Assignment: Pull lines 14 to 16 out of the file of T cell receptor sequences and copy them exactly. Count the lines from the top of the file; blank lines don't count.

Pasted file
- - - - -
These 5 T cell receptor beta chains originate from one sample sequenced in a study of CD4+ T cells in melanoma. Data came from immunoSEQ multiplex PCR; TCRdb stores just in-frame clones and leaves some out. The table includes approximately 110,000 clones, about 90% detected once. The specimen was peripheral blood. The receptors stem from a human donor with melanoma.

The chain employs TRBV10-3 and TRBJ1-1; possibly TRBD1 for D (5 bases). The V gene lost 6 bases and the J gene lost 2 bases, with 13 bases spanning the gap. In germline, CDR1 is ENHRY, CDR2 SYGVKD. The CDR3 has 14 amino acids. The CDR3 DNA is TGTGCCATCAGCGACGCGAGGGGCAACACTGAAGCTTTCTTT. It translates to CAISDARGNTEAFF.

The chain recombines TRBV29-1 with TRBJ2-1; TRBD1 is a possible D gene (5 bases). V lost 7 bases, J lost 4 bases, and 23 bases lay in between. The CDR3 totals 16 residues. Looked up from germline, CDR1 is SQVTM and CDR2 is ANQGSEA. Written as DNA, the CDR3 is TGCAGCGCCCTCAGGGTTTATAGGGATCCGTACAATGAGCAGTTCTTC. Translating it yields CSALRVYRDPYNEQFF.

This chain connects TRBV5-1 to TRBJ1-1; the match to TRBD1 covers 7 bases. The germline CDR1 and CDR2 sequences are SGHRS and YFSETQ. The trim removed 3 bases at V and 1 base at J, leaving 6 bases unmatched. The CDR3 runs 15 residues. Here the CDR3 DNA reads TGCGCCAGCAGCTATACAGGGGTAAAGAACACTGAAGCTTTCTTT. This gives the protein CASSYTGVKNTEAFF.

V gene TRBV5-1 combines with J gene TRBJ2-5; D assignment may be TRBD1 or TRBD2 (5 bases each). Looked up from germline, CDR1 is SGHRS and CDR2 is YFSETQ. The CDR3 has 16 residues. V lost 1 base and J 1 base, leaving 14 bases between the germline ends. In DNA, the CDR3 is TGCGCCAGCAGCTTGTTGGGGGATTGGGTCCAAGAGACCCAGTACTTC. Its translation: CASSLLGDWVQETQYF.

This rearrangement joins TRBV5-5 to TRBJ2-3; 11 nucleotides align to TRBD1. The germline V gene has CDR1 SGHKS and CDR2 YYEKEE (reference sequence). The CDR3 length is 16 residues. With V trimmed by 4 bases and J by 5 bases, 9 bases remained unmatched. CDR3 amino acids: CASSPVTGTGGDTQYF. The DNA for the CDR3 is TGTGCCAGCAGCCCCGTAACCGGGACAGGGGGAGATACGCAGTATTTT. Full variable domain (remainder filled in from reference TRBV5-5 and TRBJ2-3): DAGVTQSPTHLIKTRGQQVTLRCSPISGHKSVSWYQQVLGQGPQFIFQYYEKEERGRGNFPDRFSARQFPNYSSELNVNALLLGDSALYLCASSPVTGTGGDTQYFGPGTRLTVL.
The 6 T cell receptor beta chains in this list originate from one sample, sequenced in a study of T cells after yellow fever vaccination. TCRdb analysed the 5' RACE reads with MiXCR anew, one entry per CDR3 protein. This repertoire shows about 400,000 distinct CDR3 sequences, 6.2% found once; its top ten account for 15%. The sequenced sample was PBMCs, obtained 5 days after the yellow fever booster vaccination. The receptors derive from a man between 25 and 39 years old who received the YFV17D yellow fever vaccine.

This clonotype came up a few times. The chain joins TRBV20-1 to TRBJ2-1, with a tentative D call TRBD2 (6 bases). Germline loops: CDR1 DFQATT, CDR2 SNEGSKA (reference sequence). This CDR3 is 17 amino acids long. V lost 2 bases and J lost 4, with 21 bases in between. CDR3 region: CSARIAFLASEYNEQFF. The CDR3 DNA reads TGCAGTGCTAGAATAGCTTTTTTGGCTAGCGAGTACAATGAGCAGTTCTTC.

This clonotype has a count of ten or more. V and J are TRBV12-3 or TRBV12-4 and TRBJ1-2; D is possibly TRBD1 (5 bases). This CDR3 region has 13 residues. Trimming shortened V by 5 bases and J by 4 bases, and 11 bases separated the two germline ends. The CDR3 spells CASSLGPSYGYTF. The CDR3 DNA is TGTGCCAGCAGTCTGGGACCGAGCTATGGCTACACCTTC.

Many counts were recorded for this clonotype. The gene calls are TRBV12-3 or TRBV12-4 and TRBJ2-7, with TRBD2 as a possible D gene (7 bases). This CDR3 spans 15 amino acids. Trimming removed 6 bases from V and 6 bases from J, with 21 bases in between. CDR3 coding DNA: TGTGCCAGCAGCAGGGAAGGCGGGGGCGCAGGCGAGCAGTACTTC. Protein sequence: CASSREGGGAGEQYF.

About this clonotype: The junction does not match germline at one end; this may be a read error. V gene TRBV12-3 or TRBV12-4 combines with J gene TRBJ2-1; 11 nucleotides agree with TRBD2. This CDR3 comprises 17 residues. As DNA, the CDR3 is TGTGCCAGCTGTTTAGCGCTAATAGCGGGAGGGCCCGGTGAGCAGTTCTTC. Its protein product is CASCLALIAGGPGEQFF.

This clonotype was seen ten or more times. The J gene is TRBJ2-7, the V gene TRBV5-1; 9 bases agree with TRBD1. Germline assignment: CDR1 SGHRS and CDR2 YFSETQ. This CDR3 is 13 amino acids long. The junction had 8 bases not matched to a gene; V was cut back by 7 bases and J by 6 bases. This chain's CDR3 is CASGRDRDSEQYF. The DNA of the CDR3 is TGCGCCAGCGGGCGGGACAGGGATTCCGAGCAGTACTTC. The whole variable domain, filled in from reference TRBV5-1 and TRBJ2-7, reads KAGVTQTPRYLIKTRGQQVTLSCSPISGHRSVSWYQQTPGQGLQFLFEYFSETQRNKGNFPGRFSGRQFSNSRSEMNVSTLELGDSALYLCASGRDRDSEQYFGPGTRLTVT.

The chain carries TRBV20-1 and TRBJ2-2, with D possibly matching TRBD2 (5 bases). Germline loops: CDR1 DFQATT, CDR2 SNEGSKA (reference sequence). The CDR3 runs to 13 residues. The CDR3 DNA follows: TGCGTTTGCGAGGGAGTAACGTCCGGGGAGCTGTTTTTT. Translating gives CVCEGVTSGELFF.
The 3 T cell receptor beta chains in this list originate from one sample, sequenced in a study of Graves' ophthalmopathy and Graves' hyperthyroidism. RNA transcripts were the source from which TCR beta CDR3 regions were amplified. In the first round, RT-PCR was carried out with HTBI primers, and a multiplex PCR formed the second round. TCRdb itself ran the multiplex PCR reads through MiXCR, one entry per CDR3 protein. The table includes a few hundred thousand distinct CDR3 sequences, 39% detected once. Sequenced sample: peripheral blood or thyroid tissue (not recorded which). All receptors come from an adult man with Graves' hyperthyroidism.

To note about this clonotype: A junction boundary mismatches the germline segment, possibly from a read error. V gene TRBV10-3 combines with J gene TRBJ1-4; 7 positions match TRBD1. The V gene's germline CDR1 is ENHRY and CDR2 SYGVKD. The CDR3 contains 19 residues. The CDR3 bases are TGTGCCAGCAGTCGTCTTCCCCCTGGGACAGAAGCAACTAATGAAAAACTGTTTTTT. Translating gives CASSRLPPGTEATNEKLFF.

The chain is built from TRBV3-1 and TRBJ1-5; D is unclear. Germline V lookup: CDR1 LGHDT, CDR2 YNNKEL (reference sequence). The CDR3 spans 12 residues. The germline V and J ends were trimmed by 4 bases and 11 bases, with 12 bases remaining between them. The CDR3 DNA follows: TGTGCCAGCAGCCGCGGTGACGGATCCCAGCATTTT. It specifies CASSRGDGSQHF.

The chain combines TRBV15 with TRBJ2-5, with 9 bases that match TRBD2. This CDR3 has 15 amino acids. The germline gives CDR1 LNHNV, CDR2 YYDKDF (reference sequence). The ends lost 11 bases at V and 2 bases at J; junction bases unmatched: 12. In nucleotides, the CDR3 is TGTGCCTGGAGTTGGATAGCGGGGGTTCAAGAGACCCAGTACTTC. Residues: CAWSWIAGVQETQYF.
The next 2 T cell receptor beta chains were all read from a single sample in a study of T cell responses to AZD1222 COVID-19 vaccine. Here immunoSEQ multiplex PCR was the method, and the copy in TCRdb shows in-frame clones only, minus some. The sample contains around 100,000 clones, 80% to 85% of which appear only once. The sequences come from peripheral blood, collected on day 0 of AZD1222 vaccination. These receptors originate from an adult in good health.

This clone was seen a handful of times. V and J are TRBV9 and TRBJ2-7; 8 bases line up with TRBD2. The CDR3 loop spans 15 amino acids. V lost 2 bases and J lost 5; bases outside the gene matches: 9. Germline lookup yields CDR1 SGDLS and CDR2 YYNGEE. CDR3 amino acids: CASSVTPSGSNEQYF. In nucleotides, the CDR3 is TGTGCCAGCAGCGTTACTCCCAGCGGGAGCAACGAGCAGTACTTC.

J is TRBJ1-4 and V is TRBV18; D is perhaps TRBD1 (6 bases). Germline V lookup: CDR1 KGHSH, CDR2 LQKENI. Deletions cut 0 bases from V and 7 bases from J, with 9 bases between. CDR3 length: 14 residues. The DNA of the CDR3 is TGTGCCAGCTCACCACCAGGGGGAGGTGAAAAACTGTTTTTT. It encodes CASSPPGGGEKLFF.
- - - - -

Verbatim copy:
The 3 T cell receptor beta chains in this list originate from one sample, sequenced in a study of Graves' ophthalmopathy and Graves' hyperthyroidism. RNA transcripts were the source from which TCR beta CDR3 regions were amplified. In the first round, RT-PCR was carried out with HTBI primers, and a multiplex PCR formed the second round. TCRdb itself ran the multiplex PCR reads through MiXCR, one entry per CDR3 protein. The table includes a few hundred thousand distinct CDR3 sequences, 39% detected once. Sequenced sample: peripheral blood or thyroid tissue (not recorded which). All receptors come from an adult man with Graves' hyperthyroidism.

To note about this clonotype: A junction boundary mismatches the germline segment, possibly from a read error. V gene TRBV10-3 combines with J gene TRBJ1-4; 7 positions match TRBD1. The V gene's germline CDR1 is ENHRY and CDR2 SYGVKD. The CDR3 contains 19 residues. The CDR3 bases are TGTGCCAGCAGTCGTCTTCCCCCTGGGACAGAAGCAACTAATGAAAAACTGTTTTTT. Translating gives CASSRLPPGTEATNEKLFF.

The chain is built from TRBV3-1 and TRBJ1-5; D is unclear. Germline V lookup: CDR1 LGHDT, CDR2 YNNKEL (reference sequence). The CDR3 spans 12 residues. The germline V and J ends were trimmed by 4 bases and 11 bases, with 12 bases remaining between them. The CDR3 DNA follows: TGTGCCAGCAGCCGCGGTGACGGATCCCAGCATTTT. It specifies CASSRGDGSQHF.